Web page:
Clifford Maurice Sparks (September 24, 1896 – February 5, 1975) was an American football player. He played quarterback for the University of Michigan Wolverines football team and was selected in 1916 as a first-team All-American by the New York sports writer Monty.
Sparks was a native of Jackson, Michigan. He was the son-in-law of Byron J. Carter, a founding partner of the Jackson Automobile Company. Sparks married Rachel Lucretia Carter May 12, 1920 in Jackson. They had three children: Carter, Sallie, and William. He weighed 153 pounds.
Sparks enrolled at the University of Michigan and joined the university’s football team coached by Fielding H. Yost. When Sparks arrived in Ann Arbor, the team had recently been led by All-American quarterback Tommy Hughitt. As a sophomore in 1916, Sparks took over the quarterback position and led the team to a 7-2 record. Prior to the opening game of the 1916 season, one Michigan newspaper wrote: "Sparks, the Jackson lad, is another back who has proved that he is ready to do his part and looks so much like 'Tommy' Hughitt in action that Yost has stopped worrying about his quarterback position." Yost told reporters before the season began that he believed Sparks would develop into "one of the best quarters Michigan has had in recent years."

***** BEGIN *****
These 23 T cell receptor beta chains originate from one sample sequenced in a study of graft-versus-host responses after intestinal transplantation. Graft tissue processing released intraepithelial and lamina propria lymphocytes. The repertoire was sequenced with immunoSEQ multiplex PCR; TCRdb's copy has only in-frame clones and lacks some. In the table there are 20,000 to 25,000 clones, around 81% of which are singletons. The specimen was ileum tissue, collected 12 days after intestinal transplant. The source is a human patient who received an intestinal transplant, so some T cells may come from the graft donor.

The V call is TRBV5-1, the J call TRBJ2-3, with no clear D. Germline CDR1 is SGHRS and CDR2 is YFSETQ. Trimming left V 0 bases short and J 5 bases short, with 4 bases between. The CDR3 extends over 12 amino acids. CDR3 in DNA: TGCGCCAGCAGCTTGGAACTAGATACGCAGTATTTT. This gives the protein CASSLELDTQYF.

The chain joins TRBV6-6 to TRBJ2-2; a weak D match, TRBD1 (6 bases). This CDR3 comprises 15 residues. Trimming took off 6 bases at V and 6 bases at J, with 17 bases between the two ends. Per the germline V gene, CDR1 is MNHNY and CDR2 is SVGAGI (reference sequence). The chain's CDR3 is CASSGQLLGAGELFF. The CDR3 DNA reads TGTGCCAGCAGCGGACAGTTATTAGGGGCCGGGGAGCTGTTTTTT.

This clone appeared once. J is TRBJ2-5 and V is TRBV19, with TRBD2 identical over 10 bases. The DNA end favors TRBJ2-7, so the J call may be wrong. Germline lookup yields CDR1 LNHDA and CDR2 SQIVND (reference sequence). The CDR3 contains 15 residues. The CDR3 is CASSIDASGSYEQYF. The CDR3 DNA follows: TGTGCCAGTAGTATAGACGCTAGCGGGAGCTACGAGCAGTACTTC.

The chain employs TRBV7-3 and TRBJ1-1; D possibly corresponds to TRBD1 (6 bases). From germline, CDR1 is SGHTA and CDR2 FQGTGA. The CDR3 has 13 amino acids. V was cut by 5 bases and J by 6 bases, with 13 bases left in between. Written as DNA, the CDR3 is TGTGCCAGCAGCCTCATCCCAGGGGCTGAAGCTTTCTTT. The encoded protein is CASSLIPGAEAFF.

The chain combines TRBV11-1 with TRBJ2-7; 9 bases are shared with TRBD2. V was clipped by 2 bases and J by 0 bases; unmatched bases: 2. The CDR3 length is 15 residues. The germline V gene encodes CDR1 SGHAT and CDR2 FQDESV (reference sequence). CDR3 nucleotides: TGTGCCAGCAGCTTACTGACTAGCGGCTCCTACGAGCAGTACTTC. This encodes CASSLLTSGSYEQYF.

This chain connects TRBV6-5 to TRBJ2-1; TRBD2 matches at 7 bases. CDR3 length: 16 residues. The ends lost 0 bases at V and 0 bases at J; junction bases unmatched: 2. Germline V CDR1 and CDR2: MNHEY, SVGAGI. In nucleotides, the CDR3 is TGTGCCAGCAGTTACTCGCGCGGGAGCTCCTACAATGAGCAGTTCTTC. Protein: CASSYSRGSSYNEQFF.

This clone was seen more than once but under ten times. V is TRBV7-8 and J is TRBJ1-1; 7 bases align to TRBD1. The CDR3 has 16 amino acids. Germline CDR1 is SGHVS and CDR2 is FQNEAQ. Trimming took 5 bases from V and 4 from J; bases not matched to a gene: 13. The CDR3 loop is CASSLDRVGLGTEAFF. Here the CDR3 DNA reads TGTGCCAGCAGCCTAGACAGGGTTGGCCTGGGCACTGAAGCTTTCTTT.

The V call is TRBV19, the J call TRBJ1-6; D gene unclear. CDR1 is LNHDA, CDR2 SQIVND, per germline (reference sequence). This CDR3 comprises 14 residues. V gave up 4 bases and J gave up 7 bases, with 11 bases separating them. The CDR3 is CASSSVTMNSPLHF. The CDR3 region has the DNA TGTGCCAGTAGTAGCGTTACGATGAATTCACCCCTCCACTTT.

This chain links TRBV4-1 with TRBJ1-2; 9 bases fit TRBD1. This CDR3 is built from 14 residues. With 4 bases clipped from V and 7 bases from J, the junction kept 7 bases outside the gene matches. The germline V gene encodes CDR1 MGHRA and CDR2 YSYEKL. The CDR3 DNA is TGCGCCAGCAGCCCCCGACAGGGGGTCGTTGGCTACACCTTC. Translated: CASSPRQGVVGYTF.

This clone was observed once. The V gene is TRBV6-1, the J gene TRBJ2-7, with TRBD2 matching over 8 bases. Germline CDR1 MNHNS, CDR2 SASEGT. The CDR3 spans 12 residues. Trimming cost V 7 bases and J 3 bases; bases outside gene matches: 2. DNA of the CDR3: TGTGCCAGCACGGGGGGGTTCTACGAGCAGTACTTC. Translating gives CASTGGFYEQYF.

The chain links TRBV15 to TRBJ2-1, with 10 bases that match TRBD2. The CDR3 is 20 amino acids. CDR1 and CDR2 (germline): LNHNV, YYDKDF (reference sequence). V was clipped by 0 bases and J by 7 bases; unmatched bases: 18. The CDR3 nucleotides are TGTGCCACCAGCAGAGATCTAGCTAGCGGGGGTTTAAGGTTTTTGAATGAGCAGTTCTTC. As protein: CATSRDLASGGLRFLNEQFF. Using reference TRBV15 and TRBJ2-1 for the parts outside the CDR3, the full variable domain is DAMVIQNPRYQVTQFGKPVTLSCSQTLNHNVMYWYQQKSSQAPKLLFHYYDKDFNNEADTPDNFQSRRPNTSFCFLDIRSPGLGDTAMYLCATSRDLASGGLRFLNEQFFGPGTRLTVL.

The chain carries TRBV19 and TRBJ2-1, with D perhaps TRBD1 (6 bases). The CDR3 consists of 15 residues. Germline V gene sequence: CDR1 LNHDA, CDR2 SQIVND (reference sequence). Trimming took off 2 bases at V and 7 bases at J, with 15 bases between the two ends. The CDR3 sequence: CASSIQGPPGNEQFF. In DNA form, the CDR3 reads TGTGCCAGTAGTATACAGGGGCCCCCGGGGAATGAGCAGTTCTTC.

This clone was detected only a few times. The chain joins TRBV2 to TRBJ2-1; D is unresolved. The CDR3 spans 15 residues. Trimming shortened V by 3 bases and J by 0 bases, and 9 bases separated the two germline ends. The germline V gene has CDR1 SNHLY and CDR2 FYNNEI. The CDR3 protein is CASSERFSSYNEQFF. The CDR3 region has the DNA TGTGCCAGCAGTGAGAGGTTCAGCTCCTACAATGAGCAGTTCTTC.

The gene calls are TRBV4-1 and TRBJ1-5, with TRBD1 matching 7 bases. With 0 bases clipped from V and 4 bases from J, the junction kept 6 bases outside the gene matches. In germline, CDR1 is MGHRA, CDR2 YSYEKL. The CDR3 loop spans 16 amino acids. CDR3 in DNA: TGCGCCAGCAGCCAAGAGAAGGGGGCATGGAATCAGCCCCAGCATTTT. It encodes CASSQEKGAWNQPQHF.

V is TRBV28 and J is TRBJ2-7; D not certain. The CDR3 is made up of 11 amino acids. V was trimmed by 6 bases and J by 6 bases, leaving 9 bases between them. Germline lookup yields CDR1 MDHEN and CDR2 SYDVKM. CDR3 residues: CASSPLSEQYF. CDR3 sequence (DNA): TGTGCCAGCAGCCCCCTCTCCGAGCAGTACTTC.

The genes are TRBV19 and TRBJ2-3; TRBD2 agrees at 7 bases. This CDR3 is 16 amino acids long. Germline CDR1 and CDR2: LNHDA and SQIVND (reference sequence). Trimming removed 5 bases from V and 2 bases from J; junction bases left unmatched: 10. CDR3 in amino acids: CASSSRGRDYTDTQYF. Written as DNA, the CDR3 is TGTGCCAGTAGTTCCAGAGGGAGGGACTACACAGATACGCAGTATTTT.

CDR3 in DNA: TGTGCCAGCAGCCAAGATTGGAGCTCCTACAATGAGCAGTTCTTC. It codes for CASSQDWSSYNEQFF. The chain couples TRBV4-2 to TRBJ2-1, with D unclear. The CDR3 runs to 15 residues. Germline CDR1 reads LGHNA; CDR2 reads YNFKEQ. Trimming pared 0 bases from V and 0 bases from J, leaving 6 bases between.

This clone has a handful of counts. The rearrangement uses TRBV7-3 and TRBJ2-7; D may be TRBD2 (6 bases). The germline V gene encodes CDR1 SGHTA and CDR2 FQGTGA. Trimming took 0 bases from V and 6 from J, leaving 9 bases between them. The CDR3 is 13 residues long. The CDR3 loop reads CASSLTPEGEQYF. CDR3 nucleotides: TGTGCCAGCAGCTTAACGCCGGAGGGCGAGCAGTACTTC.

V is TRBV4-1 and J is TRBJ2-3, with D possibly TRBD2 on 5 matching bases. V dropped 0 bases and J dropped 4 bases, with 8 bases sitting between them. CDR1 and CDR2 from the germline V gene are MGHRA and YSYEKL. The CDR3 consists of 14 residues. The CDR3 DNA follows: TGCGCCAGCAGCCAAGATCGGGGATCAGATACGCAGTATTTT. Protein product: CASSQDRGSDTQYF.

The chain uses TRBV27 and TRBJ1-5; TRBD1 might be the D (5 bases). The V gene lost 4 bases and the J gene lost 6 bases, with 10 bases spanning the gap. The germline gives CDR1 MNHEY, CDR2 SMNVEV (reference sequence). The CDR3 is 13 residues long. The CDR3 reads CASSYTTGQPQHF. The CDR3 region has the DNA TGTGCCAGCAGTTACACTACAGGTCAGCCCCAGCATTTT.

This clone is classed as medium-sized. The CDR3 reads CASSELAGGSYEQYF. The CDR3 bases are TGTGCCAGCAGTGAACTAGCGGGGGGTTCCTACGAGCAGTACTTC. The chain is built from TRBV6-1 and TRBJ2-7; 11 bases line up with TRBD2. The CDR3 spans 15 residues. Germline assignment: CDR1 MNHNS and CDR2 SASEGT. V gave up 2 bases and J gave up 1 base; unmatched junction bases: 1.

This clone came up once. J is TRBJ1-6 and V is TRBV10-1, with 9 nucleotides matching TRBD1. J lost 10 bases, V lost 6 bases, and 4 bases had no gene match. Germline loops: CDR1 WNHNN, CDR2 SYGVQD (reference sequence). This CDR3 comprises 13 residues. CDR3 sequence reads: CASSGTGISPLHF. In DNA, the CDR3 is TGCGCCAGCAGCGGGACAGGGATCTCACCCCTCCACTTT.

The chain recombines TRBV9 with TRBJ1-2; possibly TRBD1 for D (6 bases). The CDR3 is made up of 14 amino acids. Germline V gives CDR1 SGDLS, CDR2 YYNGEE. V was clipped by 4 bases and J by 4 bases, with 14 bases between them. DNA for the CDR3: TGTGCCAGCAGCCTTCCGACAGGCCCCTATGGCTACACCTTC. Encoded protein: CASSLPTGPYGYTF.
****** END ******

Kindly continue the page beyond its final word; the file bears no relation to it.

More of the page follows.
Sparks played his first game for Michigan's varsity football team in the 1916 season opener, a 38-0 win over Marietta College. The Associated Press reported that "Michigan ground gaining was done through continuous hard smashing assaults upon the Marietta line with Captain Maulbetsch, Sparks and Raymond taking turns at scoring."
Three days later, Sparks played in a 19-3 win over Case, and the Associated Press wrote that "Sparks and Maulbetsch scored for Michigan."
Sparks received positive comments in the newspapers after Michigan beat Carroll College 54-0 in the third game of the season. While seven Michigan players scored in the game, one newspaper noted that "the whirlwind Sparks" was the only Michigan player with two touchdowns.